Keep in mind that some stocks are volatile and may fluctuate 5% to 10% in price per week. If your trailing stop is set at 5% below the current price, and the stock falls 5% shortly after you buy it, your trailing stop will execute and sell your stock position at a 5% loss. However, if your trailng stop is set at 10% below the current price, the stock price can initially fall 5%, then the stock price may shoot back up. Volatile stocks require careful research and analysis before you determine the trailing stop percentage to use.

Trailing Stops Lock In Profits

Trailing stops lock in profits or reduce losses when the price of the stock goes up. As the stock prices increases, your trailing stop price also increases.

If the stock continues increasing in price – say 20% above the price you purchased at – your trailing stop will lock in 10% in profits. If the stock continues climbing and hits 40% above the price you bought it, your trailing stock will also climb, locking in a 30% gain! When the stock finally declines in price, your trailing stop will sell your position, locking in a gain of 30% profits for you.

Use Trailing Stops!

Everyone should use trailing stops. They benefit you in two ways: reducing risk and locking in profits. Trailing stops are a very important and useful tool available to traders and investors, but many traders do not use them. If you plan on being a successful trader or investor, trailing stops are an easy way to increase your profits and your chances of success.

Using Stop Loss Orders to Reduce Risk

Using Stop Loss Orders to Reduce Risk

First we need to cover 3 major questions about stop loss orders:

  • What is a stop-loss order?
  • Why should a stock market trader use stop loss orders?
  • How do I place a stop loss order?

What is a stop loss order?

A stop loss order is an order that you place through your broker that tells your broker to sell your shares if the stock price hits a specified price. When the stock price hits your stop loss price, the order will execute and your shares will be sold.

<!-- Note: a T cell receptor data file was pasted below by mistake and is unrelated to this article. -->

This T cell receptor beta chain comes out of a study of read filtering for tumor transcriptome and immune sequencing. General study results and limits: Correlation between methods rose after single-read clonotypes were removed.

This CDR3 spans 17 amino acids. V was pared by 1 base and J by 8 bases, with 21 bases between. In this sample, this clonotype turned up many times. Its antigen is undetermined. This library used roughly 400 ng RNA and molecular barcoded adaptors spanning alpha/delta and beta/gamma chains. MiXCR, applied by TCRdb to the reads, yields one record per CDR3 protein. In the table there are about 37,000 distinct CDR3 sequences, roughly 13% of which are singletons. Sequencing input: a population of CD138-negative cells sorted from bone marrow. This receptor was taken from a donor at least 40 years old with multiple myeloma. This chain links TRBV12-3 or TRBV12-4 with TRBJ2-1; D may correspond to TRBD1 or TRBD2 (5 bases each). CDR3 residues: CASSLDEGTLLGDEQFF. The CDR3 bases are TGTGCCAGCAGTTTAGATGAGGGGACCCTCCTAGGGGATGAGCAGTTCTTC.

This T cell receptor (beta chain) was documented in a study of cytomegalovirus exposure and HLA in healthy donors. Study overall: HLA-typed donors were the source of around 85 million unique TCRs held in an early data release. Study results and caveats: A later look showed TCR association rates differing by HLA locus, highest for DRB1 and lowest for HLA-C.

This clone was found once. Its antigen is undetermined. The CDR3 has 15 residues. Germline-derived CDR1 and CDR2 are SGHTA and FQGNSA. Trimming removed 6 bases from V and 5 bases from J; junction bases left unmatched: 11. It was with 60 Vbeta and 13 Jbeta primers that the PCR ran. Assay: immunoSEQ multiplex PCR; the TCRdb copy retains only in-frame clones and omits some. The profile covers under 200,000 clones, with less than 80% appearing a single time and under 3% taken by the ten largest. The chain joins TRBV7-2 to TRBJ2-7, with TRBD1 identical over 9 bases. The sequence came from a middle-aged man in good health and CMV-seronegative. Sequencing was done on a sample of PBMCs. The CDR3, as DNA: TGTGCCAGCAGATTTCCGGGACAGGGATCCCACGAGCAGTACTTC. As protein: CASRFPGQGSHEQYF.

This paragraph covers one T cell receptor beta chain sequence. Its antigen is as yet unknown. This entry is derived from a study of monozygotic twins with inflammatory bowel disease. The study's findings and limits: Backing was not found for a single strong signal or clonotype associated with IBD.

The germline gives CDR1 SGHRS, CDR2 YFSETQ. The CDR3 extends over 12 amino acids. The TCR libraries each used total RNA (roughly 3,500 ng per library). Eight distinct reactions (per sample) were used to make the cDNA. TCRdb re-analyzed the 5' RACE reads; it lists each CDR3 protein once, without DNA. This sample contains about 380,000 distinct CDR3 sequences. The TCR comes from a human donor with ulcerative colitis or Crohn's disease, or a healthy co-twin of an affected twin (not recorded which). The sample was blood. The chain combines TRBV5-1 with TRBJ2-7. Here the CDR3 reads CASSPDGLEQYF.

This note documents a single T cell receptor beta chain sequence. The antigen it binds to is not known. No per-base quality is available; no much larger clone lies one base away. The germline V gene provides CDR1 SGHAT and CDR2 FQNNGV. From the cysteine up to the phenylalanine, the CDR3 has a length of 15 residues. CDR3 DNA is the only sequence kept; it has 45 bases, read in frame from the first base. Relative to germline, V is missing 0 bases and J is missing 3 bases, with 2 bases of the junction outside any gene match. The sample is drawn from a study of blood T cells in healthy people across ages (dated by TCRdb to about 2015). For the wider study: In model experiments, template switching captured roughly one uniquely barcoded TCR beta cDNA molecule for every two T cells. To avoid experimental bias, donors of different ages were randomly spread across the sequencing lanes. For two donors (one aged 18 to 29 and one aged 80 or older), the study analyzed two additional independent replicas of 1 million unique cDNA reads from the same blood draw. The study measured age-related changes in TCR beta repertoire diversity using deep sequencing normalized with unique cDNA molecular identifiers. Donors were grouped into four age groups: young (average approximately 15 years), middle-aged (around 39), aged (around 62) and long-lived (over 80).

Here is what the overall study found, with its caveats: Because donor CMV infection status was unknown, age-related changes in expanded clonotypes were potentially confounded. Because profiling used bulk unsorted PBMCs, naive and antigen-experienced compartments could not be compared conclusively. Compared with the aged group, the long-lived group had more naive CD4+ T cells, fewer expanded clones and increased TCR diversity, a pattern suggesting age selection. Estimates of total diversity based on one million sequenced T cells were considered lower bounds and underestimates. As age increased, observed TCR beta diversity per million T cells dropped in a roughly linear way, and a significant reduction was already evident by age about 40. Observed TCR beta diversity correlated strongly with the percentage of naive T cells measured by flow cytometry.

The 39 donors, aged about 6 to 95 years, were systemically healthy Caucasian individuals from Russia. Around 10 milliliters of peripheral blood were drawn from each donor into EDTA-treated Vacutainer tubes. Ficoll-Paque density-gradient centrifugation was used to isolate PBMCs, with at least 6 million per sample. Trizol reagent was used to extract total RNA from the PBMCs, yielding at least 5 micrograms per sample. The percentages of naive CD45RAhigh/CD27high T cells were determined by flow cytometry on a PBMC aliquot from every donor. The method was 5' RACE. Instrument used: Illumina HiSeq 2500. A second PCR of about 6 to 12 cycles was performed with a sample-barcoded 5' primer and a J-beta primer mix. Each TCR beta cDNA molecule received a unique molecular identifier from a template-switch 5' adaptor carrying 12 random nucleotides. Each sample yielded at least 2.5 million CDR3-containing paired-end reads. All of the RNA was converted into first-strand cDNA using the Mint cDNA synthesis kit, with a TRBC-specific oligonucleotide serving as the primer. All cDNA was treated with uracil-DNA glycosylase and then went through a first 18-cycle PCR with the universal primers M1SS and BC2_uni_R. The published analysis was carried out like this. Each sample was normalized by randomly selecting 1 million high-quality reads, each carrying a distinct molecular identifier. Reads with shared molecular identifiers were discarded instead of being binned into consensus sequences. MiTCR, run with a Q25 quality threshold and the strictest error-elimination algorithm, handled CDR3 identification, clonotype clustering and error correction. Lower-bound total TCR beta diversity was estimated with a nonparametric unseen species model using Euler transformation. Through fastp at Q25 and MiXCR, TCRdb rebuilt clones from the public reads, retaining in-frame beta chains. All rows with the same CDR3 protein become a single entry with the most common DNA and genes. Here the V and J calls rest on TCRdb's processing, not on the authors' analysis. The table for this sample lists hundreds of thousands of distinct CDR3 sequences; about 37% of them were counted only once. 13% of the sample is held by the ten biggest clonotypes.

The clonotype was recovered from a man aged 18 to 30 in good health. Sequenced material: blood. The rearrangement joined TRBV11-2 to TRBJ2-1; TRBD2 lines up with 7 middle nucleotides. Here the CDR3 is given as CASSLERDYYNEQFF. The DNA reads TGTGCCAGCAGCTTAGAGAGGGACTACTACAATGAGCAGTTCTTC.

Why should I use stop loss orders?

Stop loss orders are used to reduce the risk you are taking on when you buy stocks. Stop loss orders will automatically execute when the stock price hits the lowest price you want to sell at. Generally, most traders will use a stop loss of 1-2% of their entire portfolio value. So that if the stock trade is bad, they’ll only lose 1-2% of their portfolio, which on a good day, a skilled trader can make this loss back plus more.

How do I place a stop loss order?

Placing a stop loss order will vary from broker to broker. Most online brokers have this order type in their normal order entry page. You may need to contact your broker for instructions on how to place stop loss orders using their system. With Ameritrade, it’s pretty simple. Stop Loss is one of the order types to select from.

An example of how a stop loss works.

You have $10,000 dollars in your entire portfolio. You buy 100 shares of XYZ stock at 10.00 per share. First, you need to calculate the greatest amount of money you’re willing to lose on this trade. The money we’re willing to lose is the amount of risk we are willing to take. Most daytraders are willing to risk 1-2% of their entire portfolio value. We will use 1% of our entire portfolio value in this example. The math is: (entire portfolio value) * (percentage of entire portfolio value we are willing to risk or lose). For our example, this will be $10,000 (total value) * .01 (.01 is the numerical representation of 1% – which is how much we will risk). $10,000 * .01 = $100. We are willing to lose or risk $100 on this trade.

Now we need to calculate the share price we want to set our stop loss at. You take the current value of your XYZ holdings, which is $1000 (100 shares times $10 per share). Subtract the maximum amount you are willing to lose from our XYZ value: $1000 – $100 = $900. This $900 is the amount of money we will have if our stop loss order executes. Now, take $900 and divide it by the total number of shares to get our price to set the stop loss at: $900 / 100 = $9. So, $9 is our stop loss price. This is the price you will sell XYZ at due to risk management of 1% of total portfolio value. If and when the price of the stock falls to $9, our stop loss order will automatically execute and sell your stocks.

By using stop loss orders, we know our risk and how much money we may potentially lose in a trade. Psychologically, we are prepared to accept the loss, since we know our sell out price. Stop loss orders reduce risk by limiting potential losses in poor trades.